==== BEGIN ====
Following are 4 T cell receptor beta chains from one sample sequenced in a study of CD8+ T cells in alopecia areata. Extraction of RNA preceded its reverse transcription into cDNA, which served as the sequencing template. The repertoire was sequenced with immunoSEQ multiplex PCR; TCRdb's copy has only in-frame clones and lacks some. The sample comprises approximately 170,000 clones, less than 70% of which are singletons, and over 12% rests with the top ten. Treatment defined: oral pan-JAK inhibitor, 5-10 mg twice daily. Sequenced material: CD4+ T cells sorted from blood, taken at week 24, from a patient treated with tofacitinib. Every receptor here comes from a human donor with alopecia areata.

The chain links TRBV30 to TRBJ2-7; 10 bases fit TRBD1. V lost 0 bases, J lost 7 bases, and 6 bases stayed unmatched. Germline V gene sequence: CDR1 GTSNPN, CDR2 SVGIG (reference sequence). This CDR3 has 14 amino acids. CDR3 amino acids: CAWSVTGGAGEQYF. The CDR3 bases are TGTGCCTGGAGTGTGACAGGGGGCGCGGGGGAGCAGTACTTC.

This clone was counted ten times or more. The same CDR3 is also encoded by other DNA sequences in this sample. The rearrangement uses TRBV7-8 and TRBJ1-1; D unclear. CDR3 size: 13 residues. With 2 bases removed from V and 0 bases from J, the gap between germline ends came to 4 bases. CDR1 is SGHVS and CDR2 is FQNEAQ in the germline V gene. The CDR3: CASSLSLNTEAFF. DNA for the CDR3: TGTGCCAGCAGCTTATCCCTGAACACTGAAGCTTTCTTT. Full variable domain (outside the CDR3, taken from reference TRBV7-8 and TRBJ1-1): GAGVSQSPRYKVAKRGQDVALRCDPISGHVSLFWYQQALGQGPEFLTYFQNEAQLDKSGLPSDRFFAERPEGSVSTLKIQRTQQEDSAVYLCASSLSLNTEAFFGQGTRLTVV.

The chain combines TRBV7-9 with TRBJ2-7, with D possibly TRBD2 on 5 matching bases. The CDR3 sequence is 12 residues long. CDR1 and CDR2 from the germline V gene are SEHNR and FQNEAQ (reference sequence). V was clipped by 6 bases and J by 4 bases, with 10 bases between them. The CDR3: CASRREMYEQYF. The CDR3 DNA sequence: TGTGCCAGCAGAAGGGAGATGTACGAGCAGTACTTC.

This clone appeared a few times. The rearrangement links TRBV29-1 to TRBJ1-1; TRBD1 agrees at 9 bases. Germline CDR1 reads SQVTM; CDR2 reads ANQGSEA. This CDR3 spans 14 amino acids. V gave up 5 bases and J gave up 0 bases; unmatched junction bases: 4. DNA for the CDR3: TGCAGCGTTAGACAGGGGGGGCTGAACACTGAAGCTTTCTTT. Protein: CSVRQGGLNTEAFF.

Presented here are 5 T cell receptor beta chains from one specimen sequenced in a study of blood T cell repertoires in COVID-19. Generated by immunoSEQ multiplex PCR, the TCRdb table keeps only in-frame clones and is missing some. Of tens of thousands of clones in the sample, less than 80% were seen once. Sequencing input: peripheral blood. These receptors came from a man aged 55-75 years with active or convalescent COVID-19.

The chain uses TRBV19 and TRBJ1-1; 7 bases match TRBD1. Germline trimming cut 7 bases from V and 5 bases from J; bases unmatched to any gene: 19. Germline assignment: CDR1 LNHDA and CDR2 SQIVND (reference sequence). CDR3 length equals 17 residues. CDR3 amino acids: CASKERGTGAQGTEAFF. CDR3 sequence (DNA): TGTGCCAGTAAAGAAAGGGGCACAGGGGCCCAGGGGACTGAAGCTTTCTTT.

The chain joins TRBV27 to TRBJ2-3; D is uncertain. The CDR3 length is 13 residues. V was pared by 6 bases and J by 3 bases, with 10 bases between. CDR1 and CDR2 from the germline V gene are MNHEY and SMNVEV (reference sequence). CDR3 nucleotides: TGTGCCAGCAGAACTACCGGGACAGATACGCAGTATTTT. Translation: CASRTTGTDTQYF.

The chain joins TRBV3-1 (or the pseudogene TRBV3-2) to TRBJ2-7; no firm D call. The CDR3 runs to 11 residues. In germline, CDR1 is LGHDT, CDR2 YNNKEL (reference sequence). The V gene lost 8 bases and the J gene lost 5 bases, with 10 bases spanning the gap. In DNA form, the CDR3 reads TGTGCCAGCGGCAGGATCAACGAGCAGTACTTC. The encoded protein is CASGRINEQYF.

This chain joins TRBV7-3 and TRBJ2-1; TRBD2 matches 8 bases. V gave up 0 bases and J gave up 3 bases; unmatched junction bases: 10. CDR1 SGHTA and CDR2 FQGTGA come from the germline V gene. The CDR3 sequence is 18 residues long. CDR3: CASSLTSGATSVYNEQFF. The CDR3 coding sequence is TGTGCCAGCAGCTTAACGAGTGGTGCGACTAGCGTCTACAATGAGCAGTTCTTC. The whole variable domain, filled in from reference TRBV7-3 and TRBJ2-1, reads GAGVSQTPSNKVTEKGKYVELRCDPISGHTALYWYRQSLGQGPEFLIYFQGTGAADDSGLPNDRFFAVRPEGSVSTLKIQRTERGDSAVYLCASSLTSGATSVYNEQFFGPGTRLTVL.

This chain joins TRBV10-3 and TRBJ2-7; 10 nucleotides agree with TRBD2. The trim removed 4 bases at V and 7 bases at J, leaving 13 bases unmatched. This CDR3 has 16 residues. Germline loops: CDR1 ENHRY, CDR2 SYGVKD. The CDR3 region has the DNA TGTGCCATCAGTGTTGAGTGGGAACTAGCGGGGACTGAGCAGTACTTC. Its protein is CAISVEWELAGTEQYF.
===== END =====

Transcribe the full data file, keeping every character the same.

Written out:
Following are 4 T cell receptor beta chains from one sample sequenced in a study of CD8+ T cells in alopecia areata. Extraction of RNA preceded its reverse transcription into cDNA, which served as the sequencing template. The repertoire was sequenced with immunoSEQ multiplex PCR; TCRdb's copy has only in-frame clones and lacks some. The sample comprises approximately 170,000 clones, less than 70% of which are singletons, and over 12% rests with the top ten. Treatment defined: oral pan-JAK inhibitor, 5-10 mg twice daily. Sequenced material: CD4+ T cells sorted from blood, taken at week 24, from a patient treated with tofacitinib. Every receptor here comes from a human donor with alopecia areata.

The chain links TRBV30 to TRBJ2-7; 10 bases fit TRBD1. V lost 0 bases, J lost 7 bases, and 6 bases stayed unmatched. Germline V gene sequence: CDR1 GTSNPN, CDR2 SVGIG (reference sequence). This CDR3 has 14 amino acids. CDR3 amino acids: CAWSVTGGAGEQYF. The CDR3 bases are TGTGCCTGGAGTGTGACAGGGGGCGCGGGGGAGCAGTACTTC.

This clone was counted ten times or more. The same CDR3 is also encoded by other DNA sequences in this sample. The rearrangement uses TRBV7-8 and TRBJ1-1; D unclear. CDR3 size: 13 residues. With 2 bases removed from V and 0 bases from J, the gap between germline ends came to 4 bases. CDR1 is SGHVS and CDR2 is FQNEAQ in the germline V gene. The CDR3: CASSLSLNTEAFF. DNA for the CDR3: TGTGCCAGCAGCTTATCCCTGAACACTGAAGCTTTCTTT. Full variable domain (outside the CDR3, taken from reference TRBV7-8 and TRBJ1-1): GAGVSQSPRYKVAKRGQDVALRCDPISGHVSLFWYQQALGQGPEFLTYFQNEAQLDKSGLPSDRFFAERPEGSVSTLKIQRTQQEDSAVYLCASSLSLNTEAFFGQGTRLTVV.

The chain combines TRBV7-9 with TRBJ2-7, with D possibly TRBD2 on 5 matching bases. The CDR3 sequence is 12 residues long. CDR1 and CDR2 from the germline V gene are SEHNR and FQNEAQ (reference sequence). V was clipped by 6 bases and J by 4 bases, with 10 bases between them. The CDR3: CASRREMYEQYF. The CDR3 DNA sequence: TGTGCCAGCAGAAGGGAGATGTACGAGCAGTACTTC.

This clone appeared a few times. The rearrangement links TRBV29-1 to TRBJ1-1; TRBD1 agrees at 9 bases. Germline CDR1 reads SQVTM; CDR2 reads ANQGSEA. This CDR3 spans 14 amino acids. V gave up 5 bases and J gave up 0 bases; unmatched junction bases: 4. DNA for the CDR3: TGCAGCGTTAGACAGGGGGGGCTGAACACTGAAGCTTTCTTT. Protein: CSVRQGGLNTEAFF.

Presented here are 5 T cell receptor beta chains from one specimen sequenced in a study of blood T cell repertoires in COVID-19. Generated by immunoSEQ multiplex PCR, the TCRdb table keeps only in-frame clones and is missing some. Of tens of thousands of clones in the sample, less than 80% were seen once. Sequencing input: peripheral blood. These receptors came from a man aged 55-75 years with active or convalescent COVID-19.

The chain uses TRBV19 and TRBJ1-1; 7 bases match TRBD1. Germline trimming cut 7 bases from V and 5 bases from J; bases unmatched to any gene: 19. Germline assignment: CDR1 LNHDA and CDR2 SQIVND (reference sequence). CDR3 length equals 17 residues. CDR3 amino acids: CASKERGTGAQGTEAFF. CDR3 sequence (DNA): TGTGCCAGTAAAGAAAGGGGCACAGGGGCCCAGGGGACTGAAGCTTTCTTT.

The chain joins TRBV27 to TRBJ2-3; D is uncertain. The CDR3 length is 13 residues. V was pared by 6 bases and J by 3 bases, with 10 bases between. CDR1 and CDR2 from the germline V gene are MNHEY and SMNVEV (reference sequence). CDR3 nucleotides: TGTGCCAGCAGAACTACCGGGACAGATACGCAGTATTTT. Translation: CASRTTGTDTQYF.

The chain joins TRBV3-1 (or the pseudogene TRBV3-2) to TRBJ2-7; no firm D call. The CDR3 runs to 11 residues. In germline, CDR1 is LGHDT, CDR2 YNNKEL (reference sequence). The V gene lost 8 bases and the J gene lost 5 bases, with 10 bases spanning the gap. In DNA form, the CDR3 reads TGTGCCAGCGGCAGGATCAACGAGCAGTACTTC. The encoded protein is CASGRINEQYF.

This chain joins TRBV7-3 and TRBJ2-1; TRBD2 matches 8 bases. V gave up 0 bases and J gave up 3 bases; unmatched junction bases: 10. CDR1 SGHTA and CDR2 FQGTGA come from the germline V gene. The CDR3 sequence is 18 residues long. CDR3: CASSLTSGATSVYNEQFF. The CDR3 coding sequence is TGTGCCAGCAGCTTAACGAGTGGTGCGACTAGCGTCTACAATGAGCAGTTCTTC. The whole variable domain, filled in from reference TRBV7-3 and TRBJ2-1, reads GAGVSQTPSNKVTEKGKYVELRCDPISGHTALYWYRQSLGQGPEFLIYFQGTGAADDSGLPNDRFFAVRPEGSVSTLKIQRTERGDSAVYLCASSLTSGATSVYNEQFFGPGTRLTVL.

This chain joins TRBV10-3 and TRBJ2-7; 10 nucleotides agree with TRBD2. The trim removed 4 bases at V and 7 bases at J, leaving 13 bases unmatched. This CDR3 has 16 residues. Germline loops: CDR1 ENHRY, CDR2 SYGVKD. The CDR3 region has the DNA TGTGCCATCAGTGTTGAGTGGGAACTAGCGGGGACTGAGCAGTACTTC. Its protein is CAISVEWELAGTEQYF.